Annmarie Adams

Prof. Annmarie Adams addresses the St. James Literary Society, 22 March 2016 (Peter Gossage)Prof. Annmarie Adams addresses the St. James Literary Society, 22 March 2016 (Peter Gossage)Stevenson Chair in the History and Philosophy of Science, including Medicine
BA (McG.), MArch, PhD (UC Berkeley)

Tel: (514) 398-2915
annmarie.adams [at] mcgill.ca (Email)

 

Courses

ARCH 622 - Critical Writing (Fall 2017)
PDF icon ARCH 622 Syllabus

ARTH 675 - Topics:19th-C Art&Architec 1 (Fall 2017)
PDF icon ARTH 675 Syllabus

 

Major research interests

  • history of hospital architecture
  • longterm care institutions
  • medical museums
  • material culture
  • cultural landscape studies
  • vernacular architecture
  • gender, sexuality and space
  • innovative research methods

 

Recent Publications

Adams, A., "Remembering Peta Tancred," Parlour: women, equity, architecture, September 3, 2017.

A.   Adams, S. Chivers, “There’s no place like home: Designing for Long-term Residential Care in Canada,” Journal of Canadian Studies, Vol. 50, No. 2.

Jim Wright, Richard Fraser, Annmarie Adams, Mary Hunter, “Portraying Maude Abbott,” Canadian Medical Association Journal, 2017 February 21;189:E281-3. doi: 10.1503/cmaj.160976

Adams, A., Macdonell, C., “Making himself at home: Cormier, Trudeau, and the Architecture of Domestic Masculinity,” Winterthur Portfolio, 50, no. 2/3 (Summer/Autumn 2016): 151-189. DOI: 10.1086/689984

Adams, A., “Home and/or Hospital: The Architectures of End-of-life Care,” Change Over Time, vol. 6, no. 2 (Fall 2016): 248-63.

Adams, A., Toromanoff, D., “Kitchen Kinetics:  Women’s Movements in Sigrun Bulow-Hube’s Research,” Resources for Feminist Research 34, 3 & 4 (2015/16), 9-40.

Adams, A. “De-coding Modern Hospitals: An Architectural History,” AD magazine, special Issue: Design for Health: Sustainable Approaches to Therapeutic Architecture, ed. Terri Peters (March/April 2017) 87, Issue 2, 16-23.

 

Publications

PDFs of selected publications

 

Dr. Annmarie Adams is jointly appointed in the School of Architecture and the Faculty of Medicine.  She holds the Stevenson Chair in the History and Philosophy of Science, including Medicine.  She is currently Chair of the Department of Social Studies of Medicine in McGill’s Faculty of Medicine.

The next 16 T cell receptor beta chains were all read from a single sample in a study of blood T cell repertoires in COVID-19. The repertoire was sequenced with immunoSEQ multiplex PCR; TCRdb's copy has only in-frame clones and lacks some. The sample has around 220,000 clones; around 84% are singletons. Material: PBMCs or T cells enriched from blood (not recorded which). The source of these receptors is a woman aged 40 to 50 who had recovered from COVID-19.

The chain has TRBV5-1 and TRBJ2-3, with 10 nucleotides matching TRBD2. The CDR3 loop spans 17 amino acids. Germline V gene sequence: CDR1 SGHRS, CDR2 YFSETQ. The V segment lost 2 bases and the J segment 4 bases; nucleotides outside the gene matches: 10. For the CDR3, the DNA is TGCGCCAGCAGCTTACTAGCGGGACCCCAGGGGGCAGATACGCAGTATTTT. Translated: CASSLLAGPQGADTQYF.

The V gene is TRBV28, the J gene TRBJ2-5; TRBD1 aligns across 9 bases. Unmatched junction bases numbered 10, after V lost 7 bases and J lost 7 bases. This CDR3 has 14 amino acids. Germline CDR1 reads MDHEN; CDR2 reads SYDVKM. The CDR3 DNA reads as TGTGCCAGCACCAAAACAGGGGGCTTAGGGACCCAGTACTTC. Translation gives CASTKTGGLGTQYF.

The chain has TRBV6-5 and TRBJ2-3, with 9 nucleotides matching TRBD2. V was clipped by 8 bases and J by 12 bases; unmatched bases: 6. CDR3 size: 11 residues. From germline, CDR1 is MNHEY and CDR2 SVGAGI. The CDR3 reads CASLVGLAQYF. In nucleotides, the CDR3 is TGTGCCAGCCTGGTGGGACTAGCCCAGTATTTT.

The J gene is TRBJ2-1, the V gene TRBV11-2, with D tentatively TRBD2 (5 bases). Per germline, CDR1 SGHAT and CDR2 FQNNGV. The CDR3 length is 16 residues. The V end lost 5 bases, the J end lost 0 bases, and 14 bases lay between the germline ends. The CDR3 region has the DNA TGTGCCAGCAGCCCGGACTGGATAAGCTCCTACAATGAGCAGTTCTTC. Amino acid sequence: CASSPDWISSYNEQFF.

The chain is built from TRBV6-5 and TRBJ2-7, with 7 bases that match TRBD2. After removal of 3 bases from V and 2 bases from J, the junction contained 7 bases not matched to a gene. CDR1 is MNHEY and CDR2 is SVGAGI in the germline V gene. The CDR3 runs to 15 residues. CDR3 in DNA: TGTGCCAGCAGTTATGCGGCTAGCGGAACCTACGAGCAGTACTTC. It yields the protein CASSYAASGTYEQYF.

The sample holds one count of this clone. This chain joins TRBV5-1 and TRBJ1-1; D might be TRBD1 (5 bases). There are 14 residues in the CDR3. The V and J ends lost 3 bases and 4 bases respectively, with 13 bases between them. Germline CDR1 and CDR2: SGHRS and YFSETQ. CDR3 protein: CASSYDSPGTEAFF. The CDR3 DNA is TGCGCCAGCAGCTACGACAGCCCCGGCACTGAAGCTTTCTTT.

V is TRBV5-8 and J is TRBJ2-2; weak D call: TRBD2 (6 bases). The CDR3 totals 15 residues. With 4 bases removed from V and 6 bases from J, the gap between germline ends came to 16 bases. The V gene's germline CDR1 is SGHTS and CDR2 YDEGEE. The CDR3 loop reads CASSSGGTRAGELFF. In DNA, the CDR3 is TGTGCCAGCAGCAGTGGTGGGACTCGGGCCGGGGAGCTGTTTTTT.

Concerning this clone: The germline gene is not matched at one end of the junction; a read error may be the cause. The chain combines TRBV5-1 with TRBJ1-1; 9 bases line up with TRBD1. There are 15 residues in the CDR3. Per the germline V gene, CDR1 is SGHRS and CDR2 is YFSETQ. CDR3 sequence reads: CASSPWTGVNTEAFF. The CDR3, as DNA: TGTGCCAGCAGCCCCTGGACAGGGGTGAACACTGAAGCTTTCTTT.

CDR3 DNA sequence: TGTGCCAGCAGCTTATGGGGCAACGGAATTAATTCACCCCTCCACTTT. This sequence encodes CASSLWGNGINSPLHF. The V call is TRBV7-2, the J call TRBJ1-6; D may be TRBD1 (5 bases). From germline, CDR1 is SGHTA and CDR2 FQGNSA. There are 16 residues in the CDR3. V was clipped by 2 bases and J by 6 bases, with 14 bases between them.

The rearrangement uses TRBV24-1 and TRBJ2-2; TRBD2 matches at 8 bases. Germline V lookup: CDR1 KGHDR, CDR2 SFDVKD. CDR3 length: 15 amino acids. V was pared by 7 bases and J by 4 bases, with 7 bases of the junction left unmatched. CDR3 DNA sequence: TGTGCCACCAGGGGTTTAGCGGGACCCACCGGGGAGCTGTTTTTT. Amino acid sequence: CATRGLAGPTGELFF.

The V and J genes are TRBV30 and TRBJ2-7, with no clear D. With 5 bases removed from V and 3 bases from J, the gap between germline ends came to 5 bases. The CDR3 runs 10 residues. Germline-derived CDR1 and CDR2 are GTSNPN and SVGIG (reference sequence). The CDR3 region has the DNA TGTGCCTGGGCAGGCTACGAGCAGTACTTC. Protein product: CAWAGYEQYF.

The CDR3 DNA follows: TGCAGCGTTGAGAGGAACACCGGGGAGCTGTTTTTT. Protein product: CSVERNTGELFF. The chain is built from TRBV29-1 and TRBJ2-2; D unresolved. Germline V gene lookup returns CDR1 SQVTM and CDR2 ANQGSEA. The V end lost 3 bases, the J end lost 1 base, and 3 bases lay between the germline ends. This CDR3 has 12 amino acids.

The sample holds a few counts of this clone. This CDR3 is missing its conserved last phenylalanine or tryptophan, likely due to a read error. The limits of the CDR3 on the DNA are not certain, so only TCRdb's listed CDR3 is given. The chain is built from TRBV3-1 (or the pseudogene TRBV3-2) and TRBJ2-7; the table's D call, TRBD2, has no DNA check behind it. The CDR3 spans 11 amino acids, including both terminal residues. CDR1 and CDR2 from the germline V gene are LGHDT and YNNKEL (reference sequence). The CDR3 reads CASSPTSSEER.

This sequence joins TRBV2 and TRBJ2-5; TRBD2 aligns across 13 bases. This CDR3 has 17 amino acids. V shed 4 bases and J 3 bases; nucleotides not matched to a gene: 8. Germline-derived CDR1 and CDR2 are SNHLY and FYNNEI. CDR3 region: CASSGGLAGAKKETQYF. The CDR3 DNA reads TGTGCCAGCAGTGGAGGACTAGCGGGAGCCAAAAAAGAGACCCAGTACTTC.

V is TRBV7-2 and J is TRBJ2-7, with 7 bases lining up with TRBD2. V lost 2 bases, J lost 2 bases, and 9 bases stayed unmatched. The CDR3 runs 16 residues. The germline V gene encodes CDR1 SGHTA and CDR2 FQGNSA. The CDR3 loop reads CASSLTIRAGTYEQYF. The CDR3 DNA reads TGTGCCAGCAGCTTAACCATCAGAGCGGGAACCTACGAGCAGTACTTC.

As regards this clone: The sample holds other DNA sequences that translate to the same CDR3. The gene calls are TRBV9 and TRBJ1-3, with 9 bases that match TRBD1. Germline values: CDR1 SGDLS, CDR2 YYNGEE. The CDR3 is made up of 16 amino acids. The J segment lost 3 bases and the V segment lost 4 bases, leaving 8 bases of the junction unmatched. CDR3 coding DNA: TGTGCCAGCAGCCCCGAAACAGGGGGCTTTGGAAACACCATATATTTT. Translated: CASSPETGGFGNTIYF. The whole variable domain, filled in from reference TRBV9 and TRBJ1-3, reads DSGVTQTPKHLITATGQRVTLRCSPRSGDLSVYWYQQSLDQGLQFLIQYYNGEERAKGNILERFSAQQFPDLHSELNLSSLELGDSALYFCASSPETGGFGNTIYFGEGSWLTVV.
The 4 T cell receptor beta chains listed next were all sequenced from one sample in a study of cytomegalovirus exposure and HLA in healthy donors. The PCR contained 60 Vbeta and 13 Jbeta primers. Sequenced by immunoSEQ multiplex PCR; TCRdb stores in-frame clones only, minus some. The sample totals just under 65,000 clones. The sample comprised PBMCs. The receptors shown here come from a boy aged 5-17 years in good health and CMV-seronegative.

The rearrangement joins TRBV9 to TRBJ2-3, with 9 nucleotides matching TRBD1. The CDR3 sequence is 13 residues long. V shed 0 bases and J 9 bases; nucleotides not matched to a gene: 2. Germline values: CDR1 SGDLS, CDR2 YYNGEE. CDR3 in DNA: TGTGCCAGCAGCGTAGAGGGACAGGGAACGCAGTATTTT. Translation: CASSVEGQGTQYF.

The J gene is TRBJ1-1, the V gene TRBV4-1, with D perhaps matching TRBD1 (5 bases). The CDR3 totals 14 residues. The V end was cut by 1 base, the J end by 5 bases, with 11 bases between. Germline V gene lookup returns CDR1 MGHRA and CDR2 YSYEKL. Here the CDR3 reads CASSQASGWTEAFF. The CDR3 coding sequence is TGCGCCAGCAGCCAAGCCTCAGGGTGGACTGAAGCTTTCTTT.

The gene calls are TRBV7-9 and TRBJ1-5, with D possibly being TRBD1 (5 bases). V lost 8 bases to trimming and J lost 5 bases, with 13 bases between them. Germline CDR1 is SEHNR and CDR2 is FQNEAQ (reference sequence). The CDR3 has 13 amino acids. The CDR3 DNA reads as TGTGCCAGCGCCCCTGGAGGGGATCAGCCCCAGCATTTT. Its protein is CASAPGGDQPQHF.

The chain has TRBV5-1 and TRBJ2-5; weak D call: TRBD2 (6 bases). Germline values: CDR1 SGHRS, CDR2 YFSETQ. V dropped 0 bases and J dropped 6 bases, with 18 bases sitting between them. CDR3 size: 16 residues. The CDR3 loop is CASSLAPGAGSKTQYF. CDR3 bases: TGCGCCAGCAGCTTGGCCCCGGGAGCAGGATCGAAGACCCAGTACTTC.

Adams has written, co-written, and co-edited five books, including Architecture in the Family Way: Doctors, Houses, and Women, 1870-1900 (McGill-Queens University Press, 1996), Medicine by Design:  The Architect and the Modern Hospital, 1893-1943 (University of Minnesota Press, 2008), Designing Women: Gender and the Architectural Profession (University of Toronto Press, 2000), with sociologist Peta Tancred, and two volumes of Perspectives in Vernacular Architecture.

Focusing on the cultural landscapes of houses and hospitals, she is particularly interested in the intersections of architecture and medicine.  She is currently working on a spatial biography of physician Maude Abbott, an overview of surgical environments, a study of Wilder Penfield’s architectural aspirations, and a critical study on Scottish-born architect Ramsay Traquair.

Her research has garnered numerous awards, including the Christophe Pierre Award for Research Excellence, the Jason Hannah Medal from the Royal Society of Canada, a CIHR Health Career Award, and a YWCA Woman of Distinction prize.  She has held research funds from CIHR, the Hannah Institute for the History of Medicine, SSHRC, Heritage Canada, and the Australian Research Council.  She is a board member of the Vernacular Architecture Forum and Winterthur Portfolio. At McGill University she is involved in a project to revive the university’s medical museum and is a devotee (and member of the Board of Curators) of the Osler Library. In 2015, she was elected a Fellow of the Royal Architectural Institute of Canada.

Adams’ current Masters and PhD students are working on a range of topics exploring the social and cultural power of architecture:  architecture for mental health, children’s playgrounds, Residential Schools, benevolent institutions for women in Montreal, modernist dollhouses, World War II German bunkers, Montreal’s bridges, the public lives of women artists, demolition in Montreal, and new housing for Nunavut.

 

Reflections on the process of writing:  The McGill Writing Centre.

 

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